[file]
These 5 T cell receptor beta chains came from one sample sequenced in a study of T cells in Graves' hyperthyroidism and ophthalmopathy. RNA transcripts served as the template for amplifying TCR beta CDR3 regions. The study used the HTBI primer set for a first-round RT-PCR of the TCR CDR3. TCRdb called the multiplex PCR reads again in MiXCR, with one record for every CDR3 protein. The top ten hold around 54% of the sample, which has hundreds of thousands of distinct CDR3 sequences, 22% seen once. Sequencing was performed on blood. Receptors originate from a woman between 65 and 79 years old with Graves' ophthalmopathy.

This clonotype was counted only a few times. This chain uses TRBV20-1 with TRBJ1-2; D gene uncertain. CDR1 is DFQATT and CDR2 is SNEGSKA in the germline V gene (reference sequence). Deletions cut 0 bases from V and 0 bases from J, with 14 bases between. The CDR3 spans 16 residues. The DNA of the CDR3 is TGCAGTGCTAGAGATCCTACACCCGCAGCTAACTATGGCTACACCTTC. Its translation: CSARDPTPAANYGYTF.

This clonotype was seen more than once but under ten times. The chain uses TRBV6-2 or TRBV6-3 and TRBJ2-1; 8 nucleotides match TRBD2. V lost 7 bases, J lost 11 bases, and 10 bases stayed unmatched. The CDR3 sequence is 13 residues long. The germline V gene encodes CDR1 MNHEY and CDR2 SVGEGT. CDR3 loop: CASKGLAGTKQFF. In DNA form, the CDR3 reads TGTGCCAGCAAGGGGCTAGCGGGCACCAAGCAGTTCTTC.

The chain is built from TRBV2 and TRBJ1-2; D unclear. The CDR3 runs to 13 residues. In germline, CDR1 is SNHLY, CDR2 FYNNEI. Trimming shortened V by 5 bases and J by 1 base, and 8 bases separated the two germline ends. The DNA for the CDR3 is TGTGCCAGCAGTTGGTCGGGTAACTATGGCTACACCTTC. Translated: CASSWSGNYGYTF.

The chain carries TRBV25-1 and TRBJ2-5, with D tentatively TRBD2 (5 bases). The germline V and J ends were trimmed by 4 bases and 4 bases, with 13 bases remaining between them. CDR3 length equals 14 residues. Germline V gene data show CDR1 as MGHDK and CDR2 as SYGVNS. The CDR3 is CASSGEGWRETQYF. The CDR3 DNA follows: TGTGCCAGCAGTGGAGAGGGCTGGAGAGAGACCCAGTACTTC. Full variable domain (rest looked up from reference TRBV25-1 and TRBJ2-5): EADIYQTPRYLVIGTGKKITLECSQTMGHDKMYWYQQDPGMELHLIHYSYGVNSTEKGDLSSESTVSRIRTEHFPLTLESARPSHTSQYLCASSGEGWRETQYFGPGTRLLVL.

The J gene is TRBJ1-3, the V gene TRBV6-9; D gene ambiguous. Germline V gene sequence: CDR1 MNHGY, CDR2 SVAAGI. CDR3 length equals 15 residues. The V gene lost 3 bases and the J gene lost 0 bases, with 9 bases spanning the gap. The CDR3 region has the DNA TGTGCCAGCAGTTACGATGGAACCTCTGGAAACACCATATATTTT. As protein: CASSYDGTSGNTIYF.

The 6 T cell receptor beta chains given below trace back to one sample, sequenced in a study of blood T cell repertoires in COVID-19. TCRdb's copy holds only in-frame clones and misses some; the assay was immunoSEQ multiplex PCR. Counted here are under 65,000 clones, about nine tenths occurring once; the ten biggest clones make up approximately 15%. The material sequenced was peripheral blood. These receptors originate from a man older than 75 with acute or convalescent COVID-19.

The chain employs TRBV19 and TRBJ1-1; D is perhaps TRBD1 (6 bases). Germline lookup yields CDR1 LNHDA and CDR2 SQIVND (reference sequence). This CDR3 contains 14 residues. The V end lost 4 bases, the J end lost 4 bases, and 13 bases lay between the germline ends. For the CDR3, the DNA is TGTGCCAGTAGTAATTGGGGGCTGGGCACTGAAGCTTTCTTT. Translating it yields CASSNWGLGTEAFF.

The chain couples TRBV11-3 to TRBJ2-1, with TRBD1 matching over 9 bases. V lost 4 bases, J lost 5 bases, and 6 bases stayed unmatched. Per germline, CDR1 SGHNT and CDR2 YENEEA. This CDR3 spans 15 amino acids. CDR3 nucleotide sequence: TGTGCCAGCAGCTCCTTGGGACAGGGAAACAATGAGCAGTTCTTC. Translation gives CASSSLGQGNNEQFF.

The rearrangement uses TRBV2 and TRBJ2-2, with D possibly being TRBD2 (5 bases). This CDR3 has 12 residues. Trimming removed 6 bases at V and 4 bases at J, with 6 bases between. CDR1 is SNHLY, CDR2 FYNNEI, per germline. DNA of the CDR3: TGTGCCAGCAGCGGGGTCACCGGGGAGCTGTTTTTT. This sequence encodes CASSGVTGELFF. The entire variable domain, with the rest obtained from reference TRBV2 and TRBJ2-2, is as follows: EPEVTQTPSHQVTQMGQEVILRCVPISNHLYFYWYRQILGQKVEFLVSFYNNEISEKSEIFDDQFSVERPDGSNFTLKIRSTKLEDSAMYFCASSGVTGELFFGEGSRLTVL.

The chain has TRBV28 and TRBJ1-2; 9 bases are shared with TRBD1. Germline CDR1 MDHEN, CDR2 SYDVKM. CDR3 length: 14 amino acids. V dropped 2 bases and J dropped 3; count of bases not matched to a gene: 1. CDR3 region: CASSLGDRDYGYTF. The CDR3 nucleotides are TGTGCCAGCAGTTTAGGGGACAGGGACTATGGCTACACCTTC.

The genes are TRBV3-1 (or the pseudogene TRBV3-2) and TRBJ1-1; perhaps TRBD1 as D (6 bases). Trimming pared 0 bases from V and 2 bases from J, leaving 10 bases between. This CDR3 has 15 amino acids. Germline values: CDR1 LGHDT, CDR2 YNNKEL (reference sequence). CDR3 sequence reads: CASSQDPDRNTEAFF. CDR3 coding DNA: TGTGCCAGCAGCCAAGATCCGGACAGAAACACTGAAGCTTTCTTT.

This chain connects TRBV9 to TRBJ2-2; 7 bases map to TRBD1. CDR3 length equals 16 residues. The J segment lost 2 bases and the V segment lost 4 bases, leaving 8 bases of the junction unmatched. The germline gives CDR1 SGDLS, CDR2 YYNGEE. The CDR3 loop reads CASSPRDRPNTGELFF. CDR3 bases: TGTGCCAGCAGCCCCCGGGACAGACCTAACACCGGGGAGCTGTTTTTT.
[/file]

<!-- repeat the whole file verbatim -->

These 5 T cell receptor beta chains came from one sample sequenced in a study of T cells in Graves' hyperthyroidism and ophthalmopathy. RNA transcripts served as the template for amplifying TCR beta CDR3 regions. The study used the HTBI primer set for a first-round RT-PCR of the TCR CDR3. TCRdb called the multiplex PCR reads again in MiXCR, with one record for every CDR3 protein. The top ten hold around 54% of the sample, which has hundreds of thousands of distinct CDR3 sequences, 22% seen once. Sequencing was performed on blood. Receptors originate from a woman between 65 and 79 years old with Graves' ophthalmopathy.

This clonotype was counted only a few times. This chain uses TRBV20-1 with TRBJ1-2; D gene uncertain. CDR1 is DFQATT and CDR2 is SNEGSKA in the germline V gene (reference sequence). Deletions cut 0 bases from V and 0 bases from J, with 14 bases between. The CDR3 spans 16 residues. The DNA of the CDR3 is TGCAGTGCTAGAGATCCTACACCCGCAGCTAACTATGGCTACACCTTC. Its translation: CSARDPTPAANYGYTF.

This clonotype was seen more than once but under ten times. The chain uses TRBV6-2 or TRBV6-3 and TRBJ2-1; 8 nucleotides match TRBD2. V lost 7 bases, J lost 11 bases, and 10 bases stayed unmatched. The CDR3 sequence is 13 residues long. The germline V gene encodes CDR1 MNHEY and CDR2 SVGEGT. CDR3 loop: CASKGLAGTKQFF. In DNA form, the CDR3 reads TGTGCCAGCAAGGGGCTAGCGGGCACCAAGCAGTTCTTC.

The chain is built from TRBV2 and TRBJ1-2; D unclear. The CDR3 runs to 13 residues. In germline, CDR1 is SNHLY, CDR2 FYNNEI. Trimming shortened V by 5 bases and J by 1 base, and 8 bases separated the two germline ends. The DNA for the CDR3 is TGTGCCAGCAGTTGGTCGGGTAACTATGGCTACACCTTC. Translated: CASSWSGNYGYTF.

The chain carries TRBV25-1 and TRBJ2-5, with D tentatively TRBD2 (5 bases). The germline V and J ends were trimmed by 4 bases and 4 bases, with 13 bases remaining between them. CDR3 length equals 14 residues. Germline V gene data show CDR1 as MGHDK and CDR2 as SYGVNS. The CDR3 is CASSGEGWRETQYF. The CDR3 DNA follows: TGTGCCAGCAGTGGAGAGGGCTGGAGAGAGACCCAGTACTTC. Full variable domain (rest looked up from reference TRBV25-1 and TRBJ2-5): EADIYQTPRYLVIGTGKKITLECSQTMGHDKMYWYQQDPGMELHLIHYSYGVNSTEKGDLSSESTVSRIRTEHFPLTLESARPSHTSQYLCASSGEGWRETQYFGPGTRLLVL.

The J gene is TRBJ1-3, the V gene TRBV6-9; D gene ambiguous. Germline V gene sequence: CDR1 MNHGY, CDR2 SVAAGI. CDR3 length equals 15 residues. The V gene lost 3 bases and the J gene lost 0 bases, with 9 bases spanning the gap. The CDR3 region has the DNA TGTGCCAGCAGTTACGATGGAACCTCTGGAAACACCATATATTTT. As protein: CASSYDGTSGNTIYF.

The 6 T cell receptor beta chains given below trace back to one sample, sequenced in a study of blood T cell repertoires in COVID-19. TCRdb's copy holds only in-frame clones and misses some; the assay was immunoSEQ multiplex PCR. Counted here are under 65,000 clones, about nine tenths occurring once; the ten biggest clones make up approximately 15%. The material sequenced was peripheral blood. These receptors originate from a man older than 75 with acute or convalescent COVID-19.

The chain employs TRBV19 and TRBJ1-1; D is perhaps TRBD1 (6 bases). Germline lookup yields CDR1 LNHDA and CDR2 SQIVND (reference sequence). This CDR3 contains 14 residues. The V end lost 4 bases, the J end lost 4 bases, and 13 bases lay between the germline ends. For the CDR3, the DNA is TGTGCCAGTAGTAATTGGGGGCTGGGCACTGAAGCTTTCTTT. Translating it yields CASSNWGLGTEAFF.

The chain couples TRBV11-3 to TRBJ2-1, with TRBD1 matching over 9 bases. V lost 4 bases, J lost 5 bases, and 6 bases stayed unmatched. Per germline, CDR1 SGHNT and CDR2 YENEEA. This CDR3 spans 15 amino acids. CDR3 nucleotide sequence: TGTGCCAGCAGCTCCTTGGGACAGGGAAACAATGAGCAGTTCTTC. Translation gives CASSSLGQGNNEQFF.

The rearrangement uses TRBV2 and TRBJ2-2, with D possibly being TRBD2 (5 bases). This CDR3 has 12 residues. Trimming removed 6 bases at V and 4 bases at J, with 6 bases between. CDR1 is SNHLY, CDR2 FYNNEI, per germline. DNA of the CDR3: TGTGCCAGCAGCGGGGTCACCGGGGAGCTGTTTTTT. This sequence encodes CASSGVTGELFF. The entire variable domain, with the rest obtained from reference TRBV2 and TRBJ2-2, is as follows: EPEVTQTPSHQVTQMGQEVILRCVPISNHLYFYWYRQILGQKVEFLVSFYNNEISEKSEIFDDQFSVERPDGSNFTLKIRSTKLEDSAMYFCASSGVTGELFFGEGSRLTVL.

The chain has TRBV28 and TRBJ1-2; 9 bases are shared with TRBD1. Germline CDR1 MDHEN, CDR2 SYDVKM. CDR3 length: 14 amino acids. V dropped 2 bases and J dropped 3; count of bases not matched to a gene: 1. CDR3 region: CASSLGDRDYGYTF. The CDR3 nucleotides are TGTGCCAGCAGTTTAGGGGACAGGGACTATGGCTACACCTTC.

The genes are TRBV3-1 (or the pseudogene TRBV3-2) and TRBJ1-1; perhaps TRBD1 as D (6 bases). Trimming pared 0 bases from V and 2 bases from J, leaving 10 bases between. This CDR3 has 15 amino acids. Germline values: CDR1 LGHDT, CDR2 YNNKEL (reference sequence). CDR3 sequence reads: CASSQDPDRNTEAFF. CDR3 coding DNA: TGTGCCAGCAGCCAAGATCCGGACAGAAACACTGAAGCTTTCTTT.

This chain connects TRBV9 to TRBJ2-2; 7 bases map to TRBD1. CDR3 length equals 16 residues. The J segment lost 2 bases and the V segment lost 4 bases, leaving 8 bases of the junction unmatched. The germline gives CDR1 SGDLS, CDR2 YYNGEE. The CDR3 loop reads CASSPRDRPNTGELFF. CDR3 bases: TGTGCCAGCAGCCCCCGGGACAGACCTAACACCGGGGAGCTGTTTTTT.